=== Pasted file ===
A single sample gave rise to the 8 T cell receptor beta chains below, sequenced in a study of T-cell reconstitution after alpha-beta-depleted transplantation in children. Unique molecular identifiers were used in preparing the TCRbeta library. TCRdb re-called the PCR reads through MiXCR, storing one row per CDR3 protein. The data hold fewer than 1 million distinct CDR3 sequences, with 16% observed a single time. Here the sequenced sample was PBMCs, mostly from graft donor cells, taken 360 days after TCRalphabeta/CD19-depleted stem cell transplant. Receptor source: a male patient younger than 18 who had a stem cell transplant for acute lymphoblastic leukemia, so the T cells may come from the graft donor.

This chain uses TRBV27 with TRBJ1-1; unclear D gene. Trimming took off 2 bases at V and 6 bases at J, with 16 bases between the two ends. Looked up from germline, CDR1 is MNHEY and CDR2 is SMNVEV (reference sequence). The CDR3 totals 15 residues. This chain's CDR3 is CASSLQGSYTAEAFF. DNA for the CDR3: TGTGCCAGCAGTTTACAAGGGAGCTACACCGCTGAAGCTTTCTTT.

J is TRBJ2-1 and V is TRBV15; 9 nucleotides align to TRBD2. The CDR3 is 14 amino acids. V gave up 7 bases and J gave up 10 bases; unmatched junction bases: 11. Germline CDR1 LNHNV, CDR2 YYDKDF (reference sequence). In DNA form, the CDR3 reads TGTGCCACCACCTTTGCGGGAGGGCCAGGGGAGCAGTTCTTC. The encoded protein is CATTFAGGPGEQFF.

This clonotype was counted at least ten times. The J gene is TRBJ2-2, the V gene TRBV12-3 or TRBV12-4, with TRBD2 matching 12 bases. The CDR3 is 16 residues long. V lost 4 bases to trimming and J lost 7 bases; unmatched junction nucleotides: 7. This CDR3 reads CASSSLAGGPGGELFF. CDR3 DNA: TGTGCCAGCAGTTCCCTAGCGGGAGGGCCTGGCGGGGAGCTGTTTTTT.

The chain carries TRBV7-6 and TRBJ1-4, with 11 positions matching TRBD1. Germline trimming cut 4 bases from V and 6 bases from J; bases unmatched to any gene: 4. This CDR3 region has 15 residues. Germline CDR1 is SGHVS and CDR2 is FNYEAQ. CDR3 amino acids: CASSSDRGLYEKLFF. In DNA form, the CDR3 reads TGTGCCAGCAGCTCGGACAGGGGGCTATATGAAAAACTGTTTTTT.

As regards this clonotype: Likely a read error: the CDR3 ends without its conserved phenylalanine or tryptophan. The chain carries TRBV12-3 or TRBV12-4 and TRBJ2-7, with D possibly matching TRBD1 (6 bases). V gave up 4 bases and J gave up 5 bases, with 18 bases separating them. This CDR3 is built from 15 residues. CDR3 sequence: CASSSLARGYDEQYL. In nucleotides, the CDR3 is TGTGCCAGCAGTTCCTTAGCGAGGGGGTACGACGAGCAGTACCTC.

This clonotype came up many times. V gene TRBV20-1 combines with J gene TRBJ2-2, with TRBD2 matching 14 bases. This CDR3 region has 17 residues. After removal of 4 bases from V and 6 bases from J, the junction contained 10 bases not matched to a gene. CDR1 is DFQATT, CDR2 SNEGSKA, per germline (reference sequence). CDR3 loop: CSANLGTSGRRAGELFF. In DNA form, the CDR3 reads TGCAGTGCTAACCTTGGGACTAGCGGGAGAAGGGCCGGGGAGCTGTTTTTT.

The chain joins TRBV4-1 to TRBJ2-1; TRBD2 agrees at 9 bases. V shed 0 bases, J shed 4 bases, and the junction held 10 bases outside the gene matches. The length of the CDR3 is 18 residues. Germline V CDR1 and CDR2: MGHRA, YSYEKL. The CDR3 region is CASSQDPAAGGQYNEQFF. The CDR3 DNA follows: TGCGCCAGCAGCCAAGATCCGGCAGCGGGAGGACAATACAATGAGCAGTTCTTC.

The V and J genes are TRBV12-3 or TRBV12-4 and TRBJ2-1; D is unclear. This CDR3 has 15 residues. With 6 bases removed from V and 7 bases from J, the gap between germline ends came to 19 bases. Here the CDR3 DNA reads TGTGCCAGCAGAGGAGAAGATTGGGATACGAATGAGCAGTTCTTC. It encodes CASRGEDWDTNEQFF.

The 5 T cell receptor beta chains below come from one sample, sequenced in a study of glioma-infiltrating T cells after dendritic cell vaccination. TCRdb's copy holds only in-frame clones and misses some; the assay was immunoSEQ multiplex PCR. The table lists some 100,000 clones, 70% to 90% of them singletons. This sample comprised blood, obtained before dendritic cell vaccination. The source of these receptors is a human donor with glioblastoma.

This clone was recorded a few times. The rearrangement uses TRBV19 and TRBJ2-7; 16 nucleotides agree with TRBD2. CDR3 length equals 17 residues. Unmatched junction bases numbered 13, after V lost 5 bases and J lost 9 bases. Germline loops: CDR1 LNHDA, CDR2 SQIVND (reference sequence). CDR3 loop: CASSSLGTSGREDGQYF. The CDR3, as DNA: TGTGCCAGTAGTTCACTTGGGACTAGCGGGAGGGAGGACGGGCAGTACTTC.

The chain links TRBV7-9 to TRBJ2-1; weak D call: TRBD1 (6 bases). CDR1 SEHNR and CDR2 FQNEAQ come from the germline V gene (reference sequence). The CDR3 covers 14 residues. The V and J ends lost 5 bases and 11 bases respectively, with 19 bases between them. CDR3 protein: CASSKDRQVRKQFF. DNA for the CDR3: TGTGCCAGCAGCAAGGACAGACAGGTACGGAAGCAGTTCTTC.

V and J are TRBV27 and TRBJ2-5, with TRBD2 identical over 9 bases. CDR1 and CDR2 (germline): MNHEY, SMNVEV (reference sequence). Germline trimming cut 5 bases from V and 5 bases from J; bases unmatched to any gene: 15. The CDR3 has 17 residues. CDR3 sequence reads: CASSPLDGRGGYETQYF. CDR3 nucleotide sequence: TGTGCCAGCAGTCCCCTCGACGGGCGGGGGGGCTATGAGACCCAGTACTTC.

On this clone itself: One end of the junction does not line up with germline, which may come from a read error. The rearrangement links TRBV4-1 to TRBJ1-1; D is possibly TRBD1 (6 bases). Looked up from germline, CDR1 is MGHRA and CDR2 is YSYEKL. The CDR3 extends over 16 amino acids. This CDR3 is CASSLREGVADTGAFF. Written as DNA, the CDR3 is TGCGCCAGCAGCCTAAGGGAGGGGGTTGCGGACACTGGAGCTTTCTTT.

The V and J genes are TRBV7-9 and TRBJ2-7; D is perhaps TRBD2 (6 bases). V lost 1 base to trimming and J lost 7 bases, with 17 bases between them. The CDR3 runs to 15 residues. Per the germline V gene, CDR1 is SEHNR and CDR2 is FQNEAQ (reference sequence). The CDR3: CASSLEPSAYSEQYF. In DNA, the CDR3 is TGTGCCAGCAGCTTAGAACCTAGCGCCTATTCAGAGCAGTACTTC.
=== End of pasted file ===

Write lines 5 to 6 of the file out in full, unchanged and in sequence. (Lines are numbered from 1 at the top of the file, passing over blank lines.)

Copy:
The chain carries TRBV7-6 and TRBJ1-4, with 11 positions matching TRBD1. Germline trimming cut 4 bases from V and 6 bases from J; bases unmatched to any gene: 4. This CDR3 region has 15 residues. Germline CDR1 is SGHVS and CDR2 is FNYEAQ. CDR3 amino acids: CASSSDRGLYEKLFF. In DNA form, the CDR3 reads TGTGCCAGCAGCTCGGACAGGGGGCTATATGAAAAACTGTTTTTT.

As regards this clonotype: Likely a read error: the CDR3 ends without its conserved phenylalanine or tryptophan. The chain carries TRBV12-3 or TRBV12-4 and TRBJ2-7, with D possibly matching TRBD1 (6 bases). V gave up 4 bases and J gave up 5 bases, with 18 bases separating them. This CDR3 is built from 15 residues. CDR3 sequence: CASSSLARGYDEQYL. In nucleotides, the CDR3 is TGTGCCAGCAGTTCCTTAGCGAGGGGGTACGACGAGCAGTACCTC.